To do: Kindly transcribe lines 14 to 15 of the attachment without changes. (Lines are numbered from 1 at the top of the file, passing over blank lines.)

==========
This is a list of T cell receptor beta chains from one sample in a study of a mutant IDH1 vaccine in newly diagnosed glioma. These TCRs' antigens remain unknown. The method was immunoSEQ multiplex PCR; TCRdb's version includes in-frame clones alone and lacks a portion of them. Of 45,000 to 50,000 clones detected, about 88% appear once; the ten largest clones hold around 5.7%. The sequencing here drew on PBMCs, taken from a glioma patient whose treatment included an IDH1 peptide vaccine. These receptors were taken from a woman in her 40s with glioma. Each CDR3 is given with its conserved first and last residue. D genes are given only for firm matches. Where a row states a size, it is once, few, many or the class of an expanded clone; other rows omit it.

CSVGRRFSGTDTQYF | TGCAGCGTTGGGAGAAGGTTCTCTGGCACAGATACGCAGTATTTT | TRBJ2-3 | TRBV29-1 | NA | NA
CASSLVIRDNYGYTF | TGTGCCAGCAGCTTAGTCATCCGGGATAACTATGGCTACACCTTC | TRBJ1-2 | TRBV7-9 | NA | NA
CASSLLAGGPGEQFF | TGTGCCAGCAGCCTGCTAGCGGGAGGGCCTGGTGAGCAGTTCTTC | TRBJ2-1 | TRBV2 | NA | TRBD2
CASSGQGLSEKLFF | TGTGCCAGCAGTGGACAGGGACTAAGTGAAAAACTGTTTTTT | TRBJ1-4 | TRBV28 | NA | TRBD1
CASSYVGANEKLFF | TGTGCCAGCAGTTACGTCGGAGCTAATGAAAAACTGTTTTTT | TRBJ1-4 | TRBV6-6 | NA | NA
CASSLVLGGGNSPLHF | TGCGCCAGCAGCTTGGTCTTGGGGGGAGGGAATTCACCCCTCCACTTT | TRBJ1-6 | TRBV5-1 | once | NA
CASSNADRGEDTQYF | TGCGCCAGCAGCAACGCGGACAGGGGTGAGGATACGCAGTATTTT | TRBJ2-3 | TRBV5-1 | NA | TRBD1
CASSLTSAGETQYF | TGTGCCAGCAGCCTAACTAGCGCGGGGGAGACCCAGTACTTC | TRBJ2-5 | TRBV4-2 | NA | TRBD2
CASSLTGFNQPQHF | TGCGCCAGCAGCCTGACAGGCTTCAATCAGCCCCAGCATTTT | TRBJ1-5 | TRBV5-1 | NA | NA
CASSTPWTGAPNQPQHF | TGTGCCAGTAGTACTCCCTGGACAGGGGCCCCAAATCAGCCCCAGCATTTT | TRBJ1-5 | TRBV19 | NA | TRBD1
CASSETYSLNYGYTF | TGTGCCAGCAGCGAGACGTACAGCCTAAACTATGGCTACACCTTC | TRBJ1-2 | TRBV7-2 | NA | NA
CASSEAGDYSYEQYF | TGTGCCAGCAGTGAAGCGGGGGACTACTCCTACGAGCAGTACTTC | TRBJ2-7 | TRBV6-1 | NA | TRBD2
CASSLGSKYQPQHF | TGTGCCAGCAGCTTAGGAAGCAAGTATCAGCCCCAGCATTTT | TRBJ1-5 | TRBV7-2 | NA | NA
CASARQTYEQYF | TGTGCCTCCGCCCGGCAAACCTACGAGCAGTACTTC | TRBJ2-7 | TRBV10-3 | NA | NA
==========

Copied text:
CASSLGSKYQPQHF | TGTGCCAGCAGCTTAGGAAGCAAGTATCAGCCCCAGCATTTT | TRBJ1-5 | TRBV7-2 | NA | NA
CASARQTYEQYF | TGTGCCTCCGCCCGGCAAACCTACGAGCAGTACTTC | TRBJ2-7 | TRBV10-3 | NA | NA